Burn-In: The Negative Side Of 16x9 Television
So now, as mentioned previously, the consumer has to consider screen aspect ratio when purchasing a television. Basically, the rule is as follows: If more than 15% of your television viewing is in the traditional TV 4x3 format, buy a 4x3 aspect television. If the overwhelming majority of your TV viewing is in widescreen format, then buy a 16x9 television. The reason for this is "burn-in".
Burn-in affects mostly CRT-based Direct View, Front, or Rear projection units. Plasma sets can be somewhat affected by the burn-in process, but LCD flat panel televisions are not affected by burn-in. A consumer that views mostly standard 4x3 television broadcasts, mixed with some viewing of widescreen programming and DVDs, should consider the LCD flat panel television as an option.
When viewing traditional TV programming on a 16x9 television, the image is centered on the screen and black bars appear on the sides of the screen as there is no image to be reproduced. Over time, this can cause a burn in effect in which you see two lines on the sides if you are watching a 16x9 image that fills the screen.
Although improvements have been made in this area to minimize this problem, such as "orbiting" - which constantly makes a slight shift in the image edges; this is not noticeable to the naked eye. Consult the owner's manual of any 16x9 television (especially CRT-based units) before purchasing, to note any disclaimers or comments on this issue. Also, this may or may not be covered under a manufacturer's warranty, as it is a usage issue. Purchasing a service plan from the retailer may be a good idea if they cover this potential problem.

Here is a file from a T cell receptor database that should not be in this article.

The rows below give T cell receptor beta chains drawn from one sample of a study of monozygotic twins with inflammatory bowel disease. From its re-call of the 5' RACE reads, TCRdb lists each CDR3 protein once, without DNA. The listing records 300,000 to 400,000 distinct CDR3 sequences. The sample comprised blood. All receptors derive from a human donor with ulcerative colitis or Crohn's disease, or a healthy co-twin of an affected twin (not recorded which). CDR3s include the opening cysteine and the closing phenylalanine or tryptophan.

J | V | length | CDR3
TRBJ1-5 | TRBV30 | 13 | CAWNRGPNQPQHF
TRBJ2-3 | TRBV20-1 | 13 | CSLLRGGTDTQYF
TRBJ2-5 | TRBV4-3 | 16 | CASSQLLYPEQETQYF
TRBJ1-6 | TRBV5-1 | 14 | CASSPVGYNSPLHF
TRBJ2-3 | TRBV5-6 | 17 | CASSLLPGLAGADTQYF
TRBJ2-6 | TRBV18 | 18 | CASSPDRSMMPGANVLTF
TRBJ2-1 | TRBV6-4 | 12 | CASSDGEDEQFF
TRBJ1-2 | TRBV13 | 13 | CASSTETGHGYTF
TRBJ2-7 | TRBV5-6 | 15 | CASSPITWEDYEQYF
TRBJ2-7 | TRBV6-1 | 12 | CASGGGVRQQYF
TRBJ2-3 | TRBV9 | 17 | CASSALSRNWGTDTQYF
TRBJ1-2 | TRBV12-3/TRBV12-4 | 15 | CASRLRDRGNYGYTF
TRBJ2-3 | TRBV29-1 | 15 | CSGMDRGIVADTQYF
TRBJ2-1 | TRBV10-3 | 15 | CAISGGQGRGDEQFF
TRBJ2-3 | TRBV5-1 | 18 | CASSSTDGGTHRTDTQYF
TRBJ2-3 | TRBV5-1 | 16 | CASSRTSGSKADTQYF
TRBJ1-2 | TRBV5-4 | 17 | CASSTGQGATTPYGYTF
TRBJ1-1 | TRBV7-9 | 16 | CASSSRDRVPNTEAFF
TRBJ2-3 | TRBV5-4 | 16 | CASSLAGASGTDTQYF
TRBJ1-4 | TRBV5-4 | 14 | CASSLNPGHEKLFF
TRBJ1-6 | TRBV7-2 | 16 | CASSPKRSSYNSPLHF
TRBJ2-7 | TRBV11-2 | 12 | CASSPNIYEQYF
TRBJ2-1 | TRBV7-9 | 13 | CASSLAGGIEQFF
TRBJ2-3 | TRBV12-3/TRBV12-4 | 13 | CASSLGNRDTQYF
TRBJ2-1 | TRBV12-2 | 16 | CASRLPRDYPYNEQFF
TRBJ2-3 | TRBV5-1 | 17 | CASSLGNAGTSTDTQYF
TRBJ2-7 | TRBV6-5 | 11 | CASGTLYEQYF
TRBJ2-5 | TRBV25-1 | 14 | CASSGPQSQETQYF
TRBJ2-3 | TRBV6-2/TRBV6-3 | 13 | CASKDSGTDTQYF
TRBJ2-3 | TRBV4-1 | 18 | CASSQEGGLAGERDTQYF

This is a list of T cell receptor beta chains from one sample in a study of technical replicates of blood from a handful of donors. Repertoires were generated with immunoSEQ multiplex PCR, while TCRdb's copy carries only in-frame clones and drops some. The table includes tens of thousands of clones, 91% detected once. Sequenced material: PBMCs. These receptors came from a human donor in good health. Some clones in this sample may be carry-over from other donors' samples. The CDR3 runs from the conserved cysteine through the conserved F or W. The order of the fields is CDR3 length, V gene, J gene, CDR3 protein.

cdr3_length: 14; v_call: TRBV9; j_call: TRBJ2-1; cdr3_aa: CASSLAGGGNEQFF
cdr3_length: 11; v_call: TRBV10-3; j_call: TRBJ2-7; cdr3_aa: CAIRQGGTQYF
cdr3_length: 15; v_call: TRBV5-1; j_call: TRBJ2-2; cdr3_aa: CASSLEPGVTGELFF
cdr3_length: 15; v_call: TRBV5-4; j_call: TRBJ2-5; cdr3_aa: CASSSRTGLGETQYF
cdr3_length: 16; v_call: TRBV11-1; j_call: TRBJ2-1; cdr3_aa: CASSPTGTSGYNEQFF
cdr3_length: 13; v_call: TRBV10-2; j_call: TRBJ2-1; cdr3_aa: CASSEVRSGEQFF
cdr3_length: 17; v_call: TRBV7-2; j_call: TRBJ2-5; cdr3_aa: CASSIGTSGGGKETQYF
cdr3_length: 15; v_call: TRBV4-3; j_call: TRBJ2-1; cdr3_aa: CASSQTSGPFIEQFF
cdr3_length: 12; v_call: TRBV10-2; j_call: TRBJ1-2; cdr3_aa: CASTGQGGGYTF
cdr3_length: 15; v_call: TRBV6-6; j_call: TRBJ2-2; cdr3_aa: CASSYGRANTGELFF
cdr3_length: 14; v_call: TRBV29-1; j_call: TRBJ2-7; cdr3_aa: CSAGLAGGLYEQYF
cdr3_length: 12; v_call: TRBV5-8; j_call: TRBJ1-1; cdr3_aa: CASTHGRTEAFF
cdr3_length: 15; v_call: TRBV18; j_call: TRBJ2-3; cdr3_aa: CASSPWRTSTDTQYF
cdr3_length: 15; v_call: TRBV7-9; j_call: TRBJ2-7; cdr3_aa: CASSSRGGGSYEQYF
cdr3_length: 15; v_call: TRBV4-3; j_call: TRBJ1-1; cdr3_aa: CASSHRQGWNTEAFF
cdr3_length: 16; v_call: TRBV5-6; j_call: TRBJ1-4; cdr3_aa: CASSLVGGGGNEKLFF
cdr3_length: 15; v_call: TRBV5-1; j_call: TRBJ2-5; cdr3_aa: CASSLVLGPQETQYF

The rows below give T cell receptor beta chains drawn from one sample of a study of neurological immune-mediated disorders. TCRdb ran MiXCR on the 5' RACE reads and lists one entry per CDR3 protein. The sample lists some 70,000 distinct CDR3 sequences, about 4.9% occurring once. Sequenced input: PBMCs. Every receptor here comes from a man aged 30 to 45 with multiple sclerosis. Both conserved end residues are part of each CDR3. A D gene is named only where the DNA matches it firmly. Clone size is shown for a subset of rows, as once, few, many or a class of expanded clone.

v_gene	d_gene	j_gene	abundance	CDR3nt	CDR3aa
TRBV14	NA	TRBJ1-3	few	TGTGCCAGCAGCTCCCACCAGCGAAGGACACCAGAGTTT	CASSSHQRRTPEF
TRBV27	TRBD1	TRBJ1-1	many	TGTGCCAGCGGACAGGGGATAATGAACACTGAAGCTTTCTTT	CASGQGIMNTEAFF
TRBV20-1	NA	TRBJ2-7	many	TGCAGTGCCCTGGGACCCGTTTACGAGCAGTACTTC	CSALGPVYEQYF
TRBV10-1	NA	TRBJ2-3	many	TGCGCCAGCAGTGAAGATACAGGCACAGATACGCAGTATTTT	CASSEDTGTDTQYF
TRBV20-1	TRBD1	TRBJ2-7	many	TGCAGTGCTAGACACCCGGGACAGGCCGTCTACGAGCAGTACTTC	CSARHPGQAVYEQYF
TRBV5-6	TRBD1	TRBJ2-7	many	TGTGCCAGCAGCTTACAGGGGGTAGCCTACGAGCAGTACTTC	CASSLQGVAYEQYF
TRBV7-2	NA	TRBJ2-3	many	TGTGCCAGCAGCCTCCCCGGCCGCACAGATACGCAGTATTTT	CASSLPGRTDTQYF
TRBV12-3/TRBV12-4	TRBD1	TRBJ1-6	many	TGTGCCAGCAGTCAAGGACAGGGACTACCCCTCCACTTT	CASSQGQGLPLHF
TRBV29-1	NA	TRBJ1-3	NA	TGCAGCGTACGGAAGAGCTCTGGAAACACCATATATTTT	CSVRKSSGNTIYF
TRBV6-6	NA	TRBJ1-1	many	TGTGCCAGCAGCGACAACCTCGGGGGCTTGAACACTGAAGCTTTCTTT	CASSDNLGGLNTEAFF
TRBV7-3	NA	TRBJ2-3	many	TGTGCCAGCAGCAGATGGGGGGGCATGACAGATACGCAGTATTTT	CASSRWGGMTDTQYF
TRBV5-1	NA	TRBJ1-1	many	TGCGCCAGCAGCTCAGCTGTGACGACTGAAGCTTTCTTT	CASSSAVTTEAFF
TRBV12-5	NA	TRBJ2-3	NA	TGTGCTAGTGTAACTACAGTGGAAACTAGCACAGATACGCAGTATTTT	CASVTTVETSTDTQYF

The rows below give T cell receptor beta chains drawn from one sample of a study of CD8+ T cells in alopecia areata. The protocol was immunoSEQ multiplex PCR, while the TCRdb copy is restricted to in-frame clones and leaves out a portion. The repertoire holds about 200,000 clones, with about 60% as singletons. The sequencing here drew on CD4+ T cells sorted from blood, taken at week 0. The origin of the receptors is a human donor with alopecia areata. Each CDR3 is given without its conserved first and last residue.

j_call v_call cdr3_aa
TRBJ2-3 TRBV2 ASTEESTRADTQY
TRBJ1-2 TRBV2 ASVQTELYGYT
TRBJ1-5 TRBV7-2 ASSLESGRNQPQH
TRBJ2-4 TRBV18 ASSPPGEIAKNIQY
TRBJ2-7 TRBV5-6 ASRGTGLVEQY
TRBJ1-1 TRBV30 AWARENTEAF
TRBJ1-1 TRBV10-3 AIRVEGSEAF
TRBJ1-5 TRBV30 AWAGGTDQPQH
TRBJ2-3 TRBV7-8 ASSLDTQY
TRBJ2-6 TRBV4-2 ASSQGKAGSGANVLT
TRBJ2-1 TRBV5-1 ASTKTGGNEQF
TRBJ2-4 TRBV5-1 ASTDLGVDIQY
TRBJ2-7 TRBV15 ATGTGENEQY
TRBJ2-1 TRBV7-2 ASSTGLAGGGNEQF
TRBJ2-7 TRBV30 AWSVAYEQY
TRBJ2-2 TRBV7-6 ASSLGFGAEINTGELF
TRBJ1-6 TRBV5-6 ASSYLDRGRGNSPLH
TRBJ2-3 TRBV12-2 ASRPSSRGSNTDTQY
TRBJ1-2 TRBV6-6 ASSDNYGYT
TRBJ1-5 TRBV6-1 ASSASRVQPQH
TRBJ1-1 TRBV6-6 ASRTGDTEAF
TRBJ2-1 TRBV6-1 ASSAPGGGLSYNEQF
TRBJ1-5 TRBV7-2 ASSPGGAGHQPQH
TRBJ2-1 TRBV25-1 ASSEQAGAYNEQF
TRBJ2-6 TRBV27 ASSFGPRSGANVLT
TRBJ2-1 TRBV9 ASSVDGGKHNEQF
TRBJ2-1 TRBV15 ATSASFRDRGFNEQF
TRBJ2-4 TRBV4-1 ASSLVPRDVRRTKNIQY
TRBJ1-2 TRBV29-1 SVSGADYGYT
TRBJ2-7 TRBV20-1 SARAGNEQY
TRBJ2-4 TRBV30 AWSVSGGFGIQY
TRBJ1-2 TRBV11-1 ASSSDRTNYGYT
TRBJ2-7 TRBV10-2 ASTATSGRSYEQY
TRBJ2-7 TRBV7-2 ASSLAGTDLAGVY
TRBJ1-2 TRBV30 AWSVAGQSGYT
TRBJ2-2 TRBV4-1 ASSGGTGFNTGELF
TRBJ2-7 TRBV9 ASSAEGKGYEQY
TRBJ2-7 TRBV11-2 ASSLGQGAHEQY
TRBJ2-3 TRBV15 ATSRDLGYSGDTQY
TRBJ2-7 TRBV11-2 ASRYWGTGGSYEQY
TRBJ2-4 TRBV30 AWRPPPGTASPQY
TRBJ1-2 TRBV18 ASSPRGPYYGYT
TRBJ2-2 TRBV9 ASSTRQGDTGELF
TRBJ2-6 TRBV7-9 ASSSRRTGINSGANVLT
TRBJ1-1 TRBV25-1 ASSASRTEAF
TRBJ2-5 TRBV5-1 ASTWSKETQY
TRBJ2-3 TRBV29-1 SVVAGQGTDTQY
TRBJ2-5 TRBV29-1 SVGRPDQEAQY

Conclusion and Resources
Home theater is getting more and more popular with consumers. DVD, surround sound, and 16x9 widescreen televisions bring a more authentic audio/video experience to the living or entertainment room. Although most DVD releases are already in widescreen format, broadcasters continue are still catching up in widescreen programming.
As programming providers (Broadcast, Cable, and Satellite) add more widescreen and HDTV programming to their schedules, acceptance and appreciation of 16x9 Televisions by consumers will become more widespread. With this continued trend, prices of 16x9 widescreen televisions are becoming more and more affordable.
However, as with any television purchase, make sure you evaluate both the 4x3 and 16x9 options carefully. Take into consideration what type of programming you watch and how the unit will integrate into the rest of your entertainment environment.
For examples of what is currently available in 16x9 television, check out models and prices of Direct View, Projection, LCD, and Plasma 16x9 Widescreen TVs.
Get the whole picture - Go Widescreen!